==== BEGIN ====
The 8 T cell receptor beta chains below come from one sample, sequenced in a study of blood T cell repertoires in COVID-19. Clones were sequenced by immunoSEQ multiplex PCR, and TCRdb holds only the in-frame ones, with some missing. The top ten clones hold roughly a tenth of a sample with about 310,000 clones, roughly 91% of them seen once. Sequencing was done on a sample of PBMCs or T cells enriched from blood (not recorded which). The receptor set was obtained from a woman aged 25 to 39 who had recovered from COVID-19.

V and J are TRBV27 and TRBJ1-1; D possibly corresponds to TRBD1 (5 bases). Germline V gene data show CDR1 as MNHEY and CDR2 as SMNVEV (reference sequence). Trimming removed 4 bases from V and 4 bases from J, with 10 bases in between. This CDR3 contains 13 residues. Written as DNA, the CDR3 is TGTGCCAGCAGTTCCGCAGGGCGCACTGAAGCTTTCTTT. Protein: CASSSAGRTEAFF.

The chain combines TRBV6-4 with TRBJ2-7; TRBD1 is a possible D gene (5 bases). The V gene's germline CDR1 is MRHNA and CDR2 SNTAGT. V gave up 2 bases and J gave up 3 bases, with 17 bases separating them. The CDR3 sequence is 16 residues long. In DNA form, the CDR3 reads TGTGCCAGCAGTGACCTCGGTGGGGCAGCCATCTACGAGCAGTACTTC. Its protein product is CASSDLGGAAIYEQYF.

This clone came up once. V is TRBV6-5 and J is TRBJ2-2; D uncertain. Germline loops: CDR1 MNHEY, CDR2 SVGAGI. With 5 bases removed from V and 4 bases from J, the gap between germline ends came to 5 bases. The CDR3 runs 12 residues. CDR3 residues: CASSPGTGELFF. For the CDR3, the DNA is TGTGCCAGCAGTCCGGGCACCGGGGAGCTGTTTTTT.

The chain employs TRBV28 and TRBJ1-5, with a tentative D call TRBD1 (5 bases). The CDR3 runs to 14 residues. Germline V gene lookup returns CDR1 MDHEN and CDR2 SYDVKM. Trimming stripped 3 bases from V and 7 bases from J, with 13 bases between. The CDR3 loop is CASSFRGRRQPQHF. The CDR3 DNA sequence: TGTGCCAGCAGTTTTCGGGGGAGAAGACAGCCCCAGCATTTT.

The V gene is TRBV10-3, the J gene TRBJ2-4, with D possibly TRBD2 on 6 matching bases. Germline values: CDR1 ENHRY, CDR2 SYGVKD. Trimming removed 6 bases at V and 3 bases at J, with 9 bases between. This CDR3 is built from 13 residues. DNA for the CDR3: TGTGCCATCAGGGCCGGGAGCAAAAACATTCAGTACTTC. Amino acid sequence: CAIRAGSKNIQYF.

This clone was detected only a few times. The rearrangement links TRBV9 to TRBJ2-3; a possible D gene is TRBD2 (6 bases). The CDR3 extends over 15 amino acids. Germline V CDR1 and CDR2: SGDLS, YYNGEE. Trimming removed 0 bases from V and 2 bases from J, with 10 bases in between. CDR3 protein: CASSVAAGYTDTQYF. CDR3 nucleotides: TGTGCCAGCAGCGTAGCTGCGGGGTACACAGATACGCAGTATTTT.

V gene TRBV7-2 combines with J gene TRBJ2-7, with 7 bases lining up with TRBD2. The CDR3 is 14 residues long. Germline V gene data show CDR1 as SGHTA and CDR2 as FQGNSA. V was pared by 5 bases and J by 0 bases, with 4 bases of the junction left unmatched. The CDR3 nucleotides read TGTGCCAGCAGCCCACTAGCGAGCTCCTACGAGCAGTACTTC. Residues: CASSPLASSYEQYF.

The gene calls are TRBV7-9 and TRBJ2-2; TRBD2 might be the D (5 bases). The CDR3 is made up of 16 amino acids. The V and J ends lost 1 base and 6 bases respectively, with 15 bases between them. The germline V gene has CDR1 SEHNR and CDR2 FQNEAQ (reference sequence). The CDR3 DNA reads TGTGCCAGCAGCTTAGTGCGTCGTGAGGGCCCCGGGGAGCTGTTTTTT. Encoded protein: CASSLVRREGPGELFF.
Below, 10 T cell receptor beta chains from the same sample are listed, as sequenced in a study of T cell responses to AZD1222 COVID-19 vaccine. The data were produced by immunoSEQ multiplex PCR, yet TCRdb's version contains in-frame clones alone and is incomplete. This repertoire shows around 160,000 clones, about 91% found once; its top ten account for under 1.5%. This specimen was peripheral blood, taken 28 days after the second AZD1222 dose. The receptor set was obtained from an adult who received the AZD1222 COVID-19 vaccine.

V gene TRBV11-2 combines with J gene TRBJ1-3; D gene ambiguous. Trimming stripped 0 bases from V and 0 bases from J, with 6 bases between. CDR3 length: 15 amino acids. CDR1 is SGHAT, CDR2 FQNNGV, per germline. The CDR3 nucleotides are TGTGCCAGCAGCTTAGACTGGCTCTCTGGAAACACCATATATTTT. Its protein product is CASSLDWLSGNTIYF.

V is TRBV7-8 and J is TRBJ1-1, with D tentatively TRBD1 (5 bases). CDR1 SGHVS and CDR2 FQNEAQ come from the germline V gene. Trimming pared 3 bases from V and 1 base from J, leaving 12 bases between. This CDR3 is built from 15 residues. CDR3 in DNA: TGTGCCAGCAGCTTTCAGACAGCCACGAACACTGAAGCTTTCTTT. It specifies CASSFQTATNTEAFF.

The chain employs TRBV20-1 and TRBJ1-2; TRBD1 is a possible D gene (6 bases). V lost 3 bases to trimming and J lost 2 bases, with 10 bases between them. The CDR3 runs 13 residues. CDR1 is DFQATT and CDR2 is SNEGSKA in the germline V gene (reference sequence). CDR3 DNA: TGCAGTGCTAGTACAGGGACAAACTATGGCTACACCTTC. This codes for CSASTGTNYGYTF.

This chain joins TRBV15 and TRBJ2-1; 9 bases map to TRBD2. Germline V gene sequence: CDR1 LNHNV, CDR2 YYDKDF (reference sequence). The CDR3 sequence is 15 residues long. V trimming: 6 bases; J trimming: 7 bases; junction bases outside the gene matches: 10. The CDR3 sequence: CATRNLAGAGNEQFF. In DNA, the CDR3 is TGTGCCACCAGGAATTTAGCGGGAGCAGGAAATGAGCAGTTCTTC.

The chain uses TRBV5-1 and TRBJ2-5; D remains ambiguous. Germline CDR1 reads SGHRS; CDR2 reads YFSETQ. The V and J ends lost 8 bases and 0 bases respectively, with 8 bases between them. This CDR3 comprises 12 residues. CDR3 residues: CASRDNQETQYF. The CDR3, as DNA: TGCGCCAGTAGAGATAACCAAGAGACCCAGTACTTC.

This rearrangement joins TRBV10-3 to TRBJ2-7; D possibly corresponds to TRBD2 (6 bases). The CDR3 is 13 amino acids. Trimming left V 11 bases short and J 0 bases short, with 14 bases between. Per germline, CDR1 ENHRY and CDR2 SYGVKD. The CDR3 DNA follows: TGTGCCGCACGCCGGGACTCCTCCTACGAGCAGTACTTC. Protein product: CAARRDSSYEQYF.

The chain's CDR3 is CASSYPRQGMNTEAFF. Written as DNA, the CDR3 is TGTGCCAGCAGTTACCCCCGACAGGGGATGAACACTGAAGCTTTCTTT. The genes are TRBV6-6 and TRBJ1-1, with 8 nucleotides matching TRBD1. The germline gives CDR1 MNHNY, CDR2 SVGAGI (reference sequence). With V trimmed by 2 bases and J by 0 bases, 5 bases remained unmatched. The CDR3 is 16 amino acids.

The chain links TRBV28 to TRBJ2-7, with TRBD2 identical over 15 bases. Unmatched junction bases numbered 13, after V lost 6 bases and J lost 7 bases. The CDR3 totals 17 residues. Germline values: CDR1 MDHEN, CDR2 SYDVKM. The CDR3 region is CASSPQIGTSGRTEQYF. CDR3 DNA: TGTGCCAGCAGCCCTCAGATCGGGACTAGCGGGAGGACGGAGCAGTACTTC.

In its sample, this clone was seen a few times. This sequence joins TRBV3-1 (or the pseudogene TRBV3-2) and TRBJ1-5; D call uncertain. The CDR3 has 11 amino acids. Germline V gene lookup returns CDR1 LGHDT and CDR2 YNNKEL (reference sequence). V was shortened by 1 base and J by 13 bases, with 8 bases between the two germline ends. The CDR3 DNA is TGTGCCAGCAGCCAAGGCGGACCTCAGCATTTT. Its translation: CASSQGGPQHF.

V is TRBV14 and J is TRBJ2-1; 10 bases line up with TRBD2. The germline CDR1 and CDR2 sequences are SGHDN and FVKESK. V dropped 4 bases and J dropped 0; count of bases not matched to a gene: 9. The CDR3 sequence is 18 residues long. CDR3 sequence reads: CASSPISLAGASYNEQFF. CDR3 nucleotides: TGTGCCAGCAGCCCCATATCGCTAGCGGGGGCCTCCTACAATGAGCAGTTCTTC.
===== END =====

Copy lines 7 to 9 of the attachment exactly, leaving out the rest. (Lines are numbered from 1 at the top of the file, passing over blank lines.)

This clone was detected only a few times. The rearrangement links TRBV9 to TRBJ2-3; a possible D gene is TRBD2 (6 bases). The CDR3 extends over 15 amino acids. Germline V CDR1 and CDR2: SGDLS, YYNGEE. Trimming removed 0 bases from V and 2 bases from J, with 10 bases in between. CDR3 protein: CASSVAAGYTDTQYF. CDR3 nucleotides: TGTGCCAGCAGCGTAGCTGCGGGGTACACAGATACGCAGTATTTT.

V gene TRBV7-2 combines with J gene TRBJ2-7, with 7 bases lining up with TRBD2. The CDR3 is 14 residues long. Germline V gene data show CDR1 as SGHTA and CDR2 as FQGNSA. V was pared by 5 bases and J by 0 bases, with 4 bases of the junction left unmatched. The CDR3 nucleotides read TGTGCCAGCAGCCCACTAGCGAGCTCCTACGAGCAGTACTTC. Residues: CASSPLASSYEQYF.

The gene calls are TRBV7-9 and TRBJ2-2; TRBD2 might be the D (5 bases). The CDR3 is made up of 16 amino acids. The V and J ends lost 1 base and 6 bases respectively, with 15 bases between them. The germline V gene has CDR1 SEHNR and CDR2 FQNEAQ (reference sequence). The CDR3 DNA reads TGTGCCAGCAGCTTAGTGCGTCGTGAGGGCCCCGGGGAGCTGTTTTTT. Encoded protein: CASSLVRREGPGELFF.